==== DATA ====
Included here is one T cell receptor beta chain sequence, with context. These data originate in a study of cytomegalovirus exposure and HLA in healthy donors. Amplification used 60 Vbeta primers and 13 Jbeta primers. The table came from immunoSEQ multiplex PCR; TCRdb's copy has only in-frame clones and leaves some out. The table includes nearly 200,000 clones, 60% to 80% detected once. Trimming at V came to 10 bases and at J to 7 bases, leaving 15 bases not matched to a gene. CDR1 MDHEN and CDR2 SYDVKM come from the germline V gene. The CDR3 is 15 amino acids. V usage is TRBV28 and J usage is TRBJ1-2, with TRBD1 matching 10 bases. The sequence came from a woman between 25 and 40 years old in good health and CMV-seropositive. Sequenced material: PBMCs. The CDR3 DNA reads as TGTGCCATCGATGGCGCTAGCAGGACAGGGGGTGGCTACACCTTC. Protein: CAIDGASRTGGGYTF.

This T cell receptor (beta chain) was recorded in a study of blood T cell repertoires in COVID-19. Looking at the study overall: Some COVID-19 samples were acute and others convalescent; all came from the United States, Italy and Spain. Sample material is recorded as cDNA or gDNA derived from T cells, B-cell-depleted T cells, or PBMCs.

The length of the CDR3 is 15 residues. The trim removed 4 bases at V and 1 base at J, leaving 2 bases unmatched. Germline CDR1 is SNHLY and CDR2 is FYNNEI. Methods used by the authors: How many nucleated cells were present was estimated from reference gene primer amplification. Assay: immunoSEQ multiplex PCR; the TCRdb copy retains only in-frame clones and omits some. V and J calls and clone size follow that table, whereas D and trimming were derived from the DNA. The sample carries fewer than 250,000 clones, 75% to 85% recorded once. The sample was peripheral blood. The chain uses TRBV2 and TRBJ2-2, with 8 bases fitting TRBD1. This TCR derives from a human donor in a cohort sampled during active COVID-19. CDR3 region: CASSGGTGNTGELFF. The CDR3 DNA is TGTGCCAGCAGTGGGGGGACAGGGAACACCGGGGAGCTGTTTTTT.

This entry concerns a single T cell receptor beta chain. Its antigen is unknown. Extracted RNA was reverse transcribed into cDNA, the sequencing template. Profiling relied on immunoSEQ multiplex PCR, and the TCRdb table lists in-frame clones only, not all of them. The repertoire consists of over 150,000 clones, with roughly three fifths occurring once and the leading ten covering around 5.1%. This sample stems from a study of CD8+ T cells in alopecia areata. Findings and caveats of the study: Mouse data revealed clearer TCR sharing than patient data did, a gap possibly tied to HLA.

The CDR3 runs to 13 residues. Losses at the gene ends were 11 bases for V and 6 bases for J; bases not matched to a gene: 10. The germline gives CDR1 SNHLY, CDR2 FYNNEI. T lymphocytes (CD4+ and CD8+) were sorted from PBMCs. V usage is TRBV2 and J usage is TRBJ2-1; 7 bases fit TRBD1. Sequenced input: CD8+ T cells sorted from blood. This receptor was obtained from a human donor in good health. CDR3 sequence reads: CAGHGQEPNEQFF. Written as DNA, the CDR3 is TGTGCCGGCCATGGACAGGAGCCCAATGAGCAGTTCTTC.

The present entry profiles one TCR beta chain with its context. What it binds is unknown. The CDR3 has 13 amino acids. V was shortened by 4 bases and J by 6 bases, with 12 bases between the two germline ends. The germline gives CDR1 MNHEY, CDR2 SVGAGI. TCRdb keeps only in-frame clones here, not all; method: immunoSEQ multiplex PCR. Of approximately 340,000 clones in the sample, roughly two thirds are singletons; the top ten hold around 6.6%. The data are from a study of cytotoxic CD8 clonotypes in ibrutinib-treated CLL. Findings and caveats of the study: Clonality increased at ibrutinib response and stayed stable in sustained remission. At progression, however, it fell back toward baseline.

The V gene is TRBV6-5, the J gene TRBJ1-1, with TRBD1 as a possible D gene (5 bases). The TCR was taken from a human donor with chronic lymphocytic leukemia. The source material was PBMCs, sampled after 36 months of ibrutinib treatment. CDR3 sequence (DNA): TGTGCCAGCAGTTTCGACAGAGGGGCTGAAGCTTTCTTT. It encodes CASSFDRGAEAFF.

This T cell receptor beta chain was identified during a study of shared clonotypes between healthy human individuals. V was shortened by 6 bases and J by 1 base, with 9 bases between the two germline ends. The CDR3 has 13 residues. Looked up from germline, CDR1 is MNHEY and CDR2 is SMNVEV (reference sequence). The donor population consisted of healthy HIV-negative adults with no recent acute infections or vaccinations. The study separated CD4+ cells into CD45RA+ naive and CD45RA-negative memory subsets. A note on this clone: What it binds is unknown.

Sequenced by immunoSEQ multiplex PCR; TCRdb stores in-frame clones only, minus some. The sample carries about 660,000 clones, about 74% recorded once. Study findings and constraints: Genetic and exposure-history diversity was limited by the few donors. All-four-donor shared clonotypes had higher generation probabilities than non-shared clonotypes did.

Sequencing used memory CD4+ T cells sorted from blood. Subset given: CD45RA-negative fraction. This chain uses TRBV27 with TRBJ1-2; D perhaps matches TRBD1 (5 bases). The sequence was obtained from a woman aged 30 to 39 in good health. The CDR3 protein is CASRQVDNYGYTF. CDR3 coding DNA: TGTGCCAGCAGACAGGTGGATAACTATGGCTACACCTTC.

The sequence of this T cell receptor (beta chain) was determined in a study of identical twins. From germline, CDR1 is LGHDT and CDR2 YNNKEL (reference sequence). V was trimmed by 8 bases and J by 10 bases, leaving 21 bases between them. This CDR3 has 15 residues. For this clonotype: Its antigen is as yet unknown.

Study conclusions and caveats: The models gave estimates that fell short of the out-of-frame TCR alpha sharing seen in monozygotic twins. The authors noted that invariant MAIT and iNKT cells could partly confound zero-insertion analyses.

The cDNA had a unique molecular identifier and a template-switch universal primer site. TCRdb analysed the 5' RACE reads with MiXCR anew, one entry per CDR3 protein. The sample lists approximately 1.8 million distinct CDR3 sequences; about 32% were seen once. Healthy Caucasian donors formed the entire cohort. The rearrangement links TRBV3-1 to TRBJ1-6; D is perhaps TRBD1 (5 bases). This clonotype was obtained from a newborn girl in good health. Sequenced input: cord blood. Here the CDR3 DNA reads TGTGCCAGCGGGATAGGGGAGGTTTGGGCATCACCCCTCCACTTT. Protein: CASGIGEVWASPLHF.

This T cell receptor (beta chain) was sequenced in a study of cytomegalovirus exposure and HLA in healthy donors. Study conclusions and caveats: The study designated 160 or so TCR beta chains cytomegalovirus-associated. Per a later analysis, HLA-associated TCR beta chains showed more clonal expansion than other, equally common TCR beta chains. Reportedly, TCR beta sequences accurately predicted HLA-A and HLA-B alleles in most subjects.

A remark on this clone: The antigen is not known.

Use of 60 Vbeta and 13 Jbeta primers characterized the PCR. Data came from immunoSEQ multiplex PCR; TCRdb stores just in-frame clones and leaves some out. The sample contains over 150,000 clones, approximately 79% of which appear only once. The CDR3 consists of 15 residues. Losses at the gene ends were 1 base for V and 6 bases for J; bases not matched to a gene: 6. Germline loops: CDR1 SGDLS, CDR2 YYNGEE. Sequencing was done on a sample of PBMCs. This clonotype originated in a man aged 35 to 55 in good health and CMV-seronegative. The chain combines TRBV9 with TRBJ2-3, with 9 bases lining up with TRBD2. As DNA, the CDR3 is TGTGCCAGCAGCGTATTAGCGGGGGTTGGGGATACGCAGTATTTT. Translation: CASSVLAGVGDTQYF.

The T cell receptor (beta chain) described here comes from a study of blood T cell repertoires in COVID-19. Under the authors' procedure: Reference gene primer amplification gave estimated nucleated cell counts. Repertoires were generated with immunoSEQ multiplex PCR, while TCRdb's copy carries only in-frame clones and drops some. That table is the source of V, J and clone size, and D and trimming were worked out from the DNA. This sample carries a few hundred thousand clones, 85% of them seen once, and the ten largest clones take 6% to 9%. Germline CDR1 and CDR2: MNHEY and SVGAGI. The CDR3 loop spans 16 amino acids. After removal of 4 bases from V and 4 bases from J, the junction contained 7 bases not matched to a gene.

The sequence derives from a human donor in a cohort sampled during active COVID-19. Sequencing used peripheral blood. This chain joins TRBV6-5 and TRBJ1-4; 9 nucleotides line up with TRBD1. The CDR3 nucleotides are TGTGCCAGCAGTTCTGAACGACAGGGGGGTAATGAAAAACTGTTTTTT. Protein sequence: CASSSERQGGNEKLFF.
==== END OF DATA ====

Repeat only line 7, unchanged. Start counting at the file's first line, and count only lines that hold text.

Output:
The V gene is TRBV6-5, the J gene TRBJ1-1, with TRBD1 as a possible D gene (5 bases). The TCR was taken from a human donor with chronic lymphocytic leukemia. The source material was PBMCs, sampled after 36 months of ibrutinib treatment. CDR3 sequence (DNA): TGTGCCAGCAGTTTCGACAGAGGGGCTGAAGCTTTCTTT. It encodes CASSFDRGAEAFF.